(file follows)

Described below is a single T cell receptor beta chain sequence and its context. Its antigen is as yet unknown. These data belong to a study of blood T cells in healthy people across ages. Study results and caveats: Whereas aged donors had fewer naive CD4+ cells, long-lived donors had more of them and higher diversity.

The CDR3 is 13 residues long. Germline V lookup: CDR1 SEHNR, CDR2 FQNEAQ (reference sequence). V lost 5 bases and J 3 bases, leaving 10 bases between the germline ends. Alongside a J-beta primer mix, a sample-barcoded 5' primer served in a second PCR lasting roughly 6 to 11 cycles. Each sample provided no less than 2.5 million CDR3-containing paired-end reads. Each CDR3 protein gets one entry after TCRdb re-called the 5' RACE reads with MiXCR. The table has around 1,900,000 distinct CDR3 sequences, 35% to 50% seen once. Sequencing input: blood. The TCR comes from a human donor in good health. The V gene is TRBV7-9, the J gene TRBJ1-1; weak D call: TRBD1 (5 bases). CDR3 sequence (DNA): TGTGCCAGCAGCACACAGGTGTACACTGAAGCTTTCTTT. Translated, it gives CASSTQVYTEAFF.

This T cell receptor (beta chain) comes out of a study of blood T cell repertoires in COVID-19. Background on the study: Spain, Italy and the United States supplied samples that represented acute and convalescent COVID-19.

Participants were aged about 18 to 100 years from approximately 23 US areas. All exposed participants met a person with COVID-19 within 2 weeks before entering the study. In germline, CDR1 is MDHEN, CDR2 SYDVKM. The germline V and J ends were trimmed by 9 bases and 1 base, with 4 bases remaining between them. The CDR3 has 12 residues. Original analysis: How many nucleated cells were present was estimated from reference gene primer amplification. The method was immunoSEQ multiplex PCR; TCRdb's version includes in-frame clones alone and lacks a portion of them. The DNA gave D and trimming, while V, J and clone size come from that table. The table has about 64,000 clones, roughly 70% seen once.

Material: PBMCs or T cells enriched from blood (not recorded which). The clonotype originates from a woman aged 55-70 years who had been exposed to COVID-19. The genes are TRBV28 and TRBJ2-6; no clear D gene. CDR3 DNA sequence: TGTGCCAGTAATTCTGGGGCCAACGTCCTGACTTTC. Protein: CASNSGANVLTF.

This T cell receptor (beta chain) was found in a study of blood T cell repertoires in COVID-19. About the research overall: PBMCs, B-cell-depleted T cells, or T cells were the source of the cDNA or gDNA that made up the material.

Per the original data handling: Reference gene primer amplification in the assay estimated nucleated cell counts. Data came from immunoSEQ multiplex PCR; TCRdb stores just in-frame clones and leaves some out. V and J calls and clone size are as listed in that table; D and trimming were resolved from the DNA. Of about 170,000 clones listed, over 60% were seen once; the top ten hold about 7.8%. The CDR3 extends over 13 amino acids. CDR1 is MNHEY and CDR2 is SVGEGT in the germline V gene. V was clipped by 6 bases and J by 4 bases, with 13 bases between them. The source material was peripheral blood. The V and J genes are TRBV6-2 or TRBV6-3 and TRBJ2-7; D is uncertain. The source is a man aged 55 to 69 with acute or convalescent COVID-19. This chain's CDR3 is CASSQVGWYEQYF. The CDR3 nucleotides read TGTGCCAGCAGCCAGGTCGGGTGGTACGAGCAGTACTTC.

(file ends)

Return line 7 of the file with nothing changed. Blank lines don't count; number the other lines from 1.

Per the original data handling: Reference gene primer amplification in the assay estimated nucleated cell counts. Data came from immunoSEQ multiplex PCR; TCRdb stores just in-frame clones and leaves some out. V and J calls and clone size are as listed in that table; D and trimming were resolved from the DNA. Of about 170,000 clones listed, over 60% were seen once; the top ten hold about 7.8%. The CDR3 extends over 13 amino acids. CDR1 is MNHEY and CDR2 is SVGEGT in the germline V gene. V was clipped by 6 bases and J by 4 bases, with 13 bases between them. The source material was peripheral blood. The V and J genes are TRBV6-2 or TRBV6-3 and TRBJ2-7; D is uncertain. The source is a man aged 55 to 69 with acute or convalescent COVID-19. This chain's CDR3 is CASSQVGWYEQYF. The CDR3 nucleotides read TGTGCCAGCAGCCAGGTCGGGTGGTACGAGCAGTACTTC.